The Presidential Working Party on Education Reforms has presented a proposal to have pre primary, primary school and Junior Secondary School to be under a single unit dubbed as Comprehensive Schools.
The new head (principal), in addition to directing operations at all three levels of the school, will also manage classes one through eight, as was the case under 8-4-4. This implies that the principal will organise and supervise the infusion of millions of shillings into the institutions.
The Presidential Working Party on Education Reforms has suggested that nursery students get government capitation as well.
In addition, the panel has suggested that capitation per child be reviewed.
The team suggests adding the principal as a signatory to the pre-primary, primary, and junior school bank accounts.
Funds from capitation from the government, a minimum essential package, parental contribution, and other sources will be combined to support comprehensive schools.
In contrast to 8-4-4, government support for institutions will be distributed in two levels. The first level is capitation, which will be based on the number of students at a school and which the team suggests be increased.
The other idea is to offer a flat-rate bundle known as a minimum essential package that will change depending on the degree of education.
Each nursery school student will earn Sh1,170 from the government each year under the revised capitation.
Every primary school student will receive Sh2,238 per year, while junior secondary students will receive Sh15,043. Each student in senior secondary schools will receive about Sh22,527 annually. For nursery schools, special needs students would receive an additional subsidy of Sh604 and for primary school students, further allocation of Sh3,624.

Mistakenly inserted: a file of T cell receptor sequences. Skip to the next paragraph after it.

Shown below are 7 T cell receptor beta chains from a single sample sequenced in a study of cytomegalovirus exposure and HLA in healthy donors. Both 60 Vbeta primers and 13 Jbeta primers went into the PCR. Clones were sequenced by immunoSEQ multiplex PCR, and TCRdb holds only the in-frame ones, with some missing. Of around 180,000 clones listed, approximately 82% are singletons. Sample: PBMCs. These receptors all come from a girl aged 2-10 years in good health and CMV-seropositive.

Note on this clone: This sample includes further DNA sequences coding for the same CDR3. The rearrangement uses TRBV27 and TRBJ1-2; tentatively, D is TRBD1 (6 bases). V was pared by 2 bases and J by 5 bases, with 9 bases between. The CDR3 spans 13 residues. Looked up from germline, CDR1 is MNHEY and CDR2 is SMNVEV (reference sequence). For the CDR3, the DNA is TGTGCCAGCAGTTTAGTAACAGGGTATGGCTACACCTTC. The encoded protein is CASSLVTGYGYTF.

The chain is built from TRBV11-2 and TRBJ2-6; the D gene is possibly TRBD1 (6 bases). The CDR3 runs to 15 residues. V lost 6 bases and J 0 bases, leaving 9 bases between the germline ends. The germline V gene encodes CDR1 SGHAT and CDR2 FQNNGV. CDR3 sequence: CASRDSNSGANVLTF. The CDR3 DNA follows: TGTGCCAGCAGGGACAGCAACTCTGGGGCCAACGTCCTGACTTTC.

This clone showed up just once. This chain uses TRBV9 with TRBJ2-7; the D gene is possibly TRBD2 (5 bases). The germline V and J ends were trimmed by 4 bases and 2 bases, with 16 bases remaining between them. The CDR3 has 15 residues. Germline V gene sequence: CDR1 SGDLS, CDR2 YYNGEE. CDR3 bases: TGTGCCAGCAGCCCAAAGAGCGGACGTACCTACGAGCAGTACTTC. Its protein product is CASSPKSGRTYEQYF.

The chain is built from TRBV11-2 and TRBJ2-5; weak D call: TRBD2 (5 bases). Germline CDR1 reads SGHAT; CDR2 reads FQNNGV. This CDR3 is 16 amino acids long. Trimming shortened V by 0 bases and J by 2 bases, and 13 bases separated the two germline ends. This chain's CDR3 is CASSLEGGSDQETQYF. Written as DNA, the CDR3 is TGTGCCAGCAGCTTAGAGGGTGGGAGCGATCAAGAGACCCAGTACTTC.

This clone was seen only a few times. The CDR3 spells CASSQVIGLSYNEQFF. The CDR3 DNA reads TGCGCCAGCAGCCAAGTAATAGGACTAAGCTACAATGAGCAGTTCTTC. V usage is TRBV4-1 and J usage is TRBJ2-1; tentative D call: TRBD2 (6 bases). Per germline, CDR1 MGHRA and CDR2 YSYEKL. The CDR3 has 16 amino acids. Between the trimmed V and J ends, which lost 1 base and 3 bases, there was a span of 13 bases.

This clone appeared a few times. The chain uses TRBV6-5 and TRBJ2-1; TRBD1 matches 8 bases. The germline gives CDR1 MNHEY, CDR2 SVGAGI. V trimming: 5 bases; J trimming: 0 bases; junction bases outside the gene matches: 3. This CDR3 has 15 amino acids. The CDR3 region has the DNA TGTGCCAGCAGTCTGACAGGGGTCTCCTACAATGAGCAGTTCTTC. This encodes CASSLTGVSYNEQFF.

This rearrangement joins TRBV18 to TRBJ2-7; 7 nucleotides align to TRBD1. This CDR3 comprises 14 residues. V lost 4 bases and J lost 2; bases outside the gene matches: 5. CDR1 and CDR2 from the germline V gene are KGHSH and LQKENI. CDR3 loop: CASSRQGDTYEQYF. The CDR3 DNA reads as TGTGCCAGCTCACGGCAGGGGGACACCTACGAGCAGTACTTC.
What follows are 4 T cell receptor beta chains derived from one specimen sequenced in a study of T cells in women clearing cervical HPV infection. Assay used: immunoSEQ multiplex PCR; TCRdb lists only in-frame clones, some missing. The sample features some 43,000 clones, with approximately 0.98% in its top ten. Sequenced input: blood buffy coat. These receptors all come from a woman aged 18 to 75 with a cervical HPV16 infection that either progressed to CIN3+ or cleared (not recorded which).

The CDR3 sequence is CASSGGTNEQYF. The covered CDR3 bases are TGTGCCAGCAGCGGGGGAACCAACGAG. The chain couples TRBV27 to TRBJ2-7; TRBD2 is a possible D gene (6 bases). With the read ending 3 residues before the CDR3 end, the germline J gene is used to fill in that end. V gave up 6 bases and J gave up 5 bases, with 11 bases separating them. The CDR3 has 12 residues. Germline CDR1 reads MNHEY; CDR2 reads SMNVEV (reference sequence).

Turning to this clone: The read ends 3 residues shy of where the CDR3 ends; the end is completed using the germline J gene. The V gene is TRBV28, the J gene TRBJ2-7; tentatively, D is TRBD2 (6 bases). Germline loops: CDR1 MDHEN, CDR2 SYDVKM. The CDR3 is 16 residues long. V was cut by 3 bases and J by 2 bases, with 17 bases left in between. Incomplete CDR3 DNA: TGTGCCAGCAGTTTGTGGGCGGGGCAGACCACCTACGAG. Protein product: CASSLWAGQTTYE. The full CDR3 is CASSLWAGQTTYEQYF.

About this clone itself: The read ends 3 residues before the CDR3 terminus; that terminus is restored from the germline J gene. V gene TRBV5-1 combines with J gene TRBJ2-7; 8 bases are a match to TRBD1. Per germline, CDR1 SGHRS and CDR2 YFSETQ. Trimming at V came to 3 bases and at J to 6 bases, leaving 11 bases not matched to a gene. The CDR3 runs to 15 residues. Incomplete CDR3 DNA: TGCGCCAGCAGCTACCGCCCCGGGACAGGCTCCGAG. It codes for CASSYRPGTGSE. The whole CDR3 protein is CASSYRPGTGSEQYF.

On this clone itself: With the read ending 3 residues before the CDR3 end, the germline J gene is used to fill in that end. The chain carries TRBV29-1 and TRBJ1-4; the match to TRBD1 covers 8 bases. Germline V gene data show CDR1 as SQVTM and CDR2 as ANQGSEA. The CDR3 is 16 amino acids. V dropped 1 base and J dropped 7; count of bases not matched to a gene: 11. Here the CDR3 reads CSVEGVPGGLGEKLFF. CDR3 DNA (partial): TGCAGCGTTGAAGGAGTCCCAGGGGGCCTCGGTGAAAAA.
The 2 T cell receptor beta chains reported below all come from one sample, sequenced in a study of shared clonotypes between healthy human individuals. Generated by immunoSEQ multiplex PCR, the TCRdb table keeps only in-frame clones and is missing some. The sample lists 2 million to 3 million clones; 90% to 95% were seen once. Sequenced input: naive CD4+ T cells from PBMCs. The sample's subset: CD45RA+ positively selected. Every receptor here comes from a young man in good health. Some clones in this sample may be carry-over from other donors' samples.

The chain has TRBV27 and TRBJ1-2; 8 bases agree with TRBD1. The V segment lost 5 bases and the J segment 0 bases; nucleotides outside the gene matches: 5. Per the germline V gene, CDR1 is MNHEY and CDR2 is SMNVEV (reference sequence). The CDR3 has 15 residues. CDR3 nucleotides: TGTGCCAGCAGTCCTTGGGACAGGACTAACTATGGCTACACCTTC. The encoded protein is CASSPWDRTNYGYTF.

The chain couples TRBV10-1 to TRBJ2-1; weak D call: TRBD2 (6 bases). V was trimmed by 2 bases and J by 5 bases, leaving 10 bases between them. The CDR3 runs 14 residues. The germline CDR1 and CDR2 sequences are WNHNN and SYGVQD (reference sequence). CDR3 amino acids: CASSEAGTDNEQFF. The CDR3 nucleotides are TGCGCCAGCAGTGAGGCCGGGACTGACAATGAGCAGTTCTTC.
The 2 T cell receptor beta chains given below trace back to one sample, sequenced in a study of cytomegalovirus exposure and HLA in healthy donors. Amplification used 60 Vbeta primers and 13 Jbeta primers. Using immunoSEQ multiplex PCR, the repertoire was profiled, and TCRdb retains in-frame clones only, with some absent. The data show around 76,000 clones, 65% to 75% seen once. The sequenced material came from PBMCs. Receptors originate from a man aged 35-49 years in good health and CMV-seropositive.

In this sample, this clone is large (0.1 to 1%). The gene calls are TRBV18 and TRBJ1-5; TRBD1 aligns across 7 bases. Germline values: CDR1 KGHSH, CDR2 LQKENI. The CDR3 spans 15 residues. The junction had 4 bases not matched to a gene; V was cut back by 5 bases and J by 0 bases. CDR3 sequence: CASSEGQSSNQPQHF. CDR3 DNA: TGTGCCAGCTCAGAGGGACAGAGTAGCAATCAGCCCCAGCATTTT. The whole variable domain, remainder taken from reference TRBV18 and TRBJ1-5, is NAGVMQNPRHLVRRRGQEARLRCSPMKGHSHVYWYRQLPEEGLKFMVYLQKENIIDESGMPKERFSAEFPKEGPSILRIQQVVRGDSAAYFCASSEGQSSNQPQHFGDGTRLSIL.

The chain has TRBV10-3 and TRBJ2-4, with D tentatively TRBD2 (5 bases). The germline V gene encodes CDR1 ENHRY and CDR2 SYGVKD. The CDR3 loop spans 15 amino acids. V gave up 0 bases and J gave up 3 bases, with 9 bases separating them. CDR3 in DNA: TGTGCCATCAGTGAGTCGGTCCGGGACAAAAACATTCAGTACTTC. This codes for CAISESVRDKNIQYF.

Students with special needs would receive an additional Sh10,000 in junior secondary and senior school.
The government will provide the majority of the funding for the comprehensive school in public institutions, but there will also be other support channels for distributing funds.
The team’s objective to increase the process and sources of funding for educational institutions is revealed through a study by The Standard.
The minimal basic package follows. This will cover education-related costs regardless of the enrollment at the institutions, and it will be crucial in supporting universities with a small enrollment.
Pre-primary education will receive Sh70,200, primary education will receive Sh536,880, junior school will receive Sh1,632,120, senior school will receive Sh1,890,000, and special needs education will receive Sh2,060,940. This means, a comprehensive school will get a cumulative Sh2,239,200 as the minimum essential package.
The team wants the ministry of education to engage accountants and accounting clerks to guarantee prudent use of the sizable funding. If all goes according to plan, the comprehensive schools will experience a sharp rise in the workforce.
According to TSC data, there are presently 44,496 nursery school instructors who live in primary schools;
There are 223,296 instructors working in primary schools. According to the Teachers Service Commission’s forecasts, there is currently a demand for 70,430 junior secondary schools, and by 2024, that demand is predicted to increase to 120,923.
Thus, by 2024, there may be 390,000 teachers working in comprehensive schools.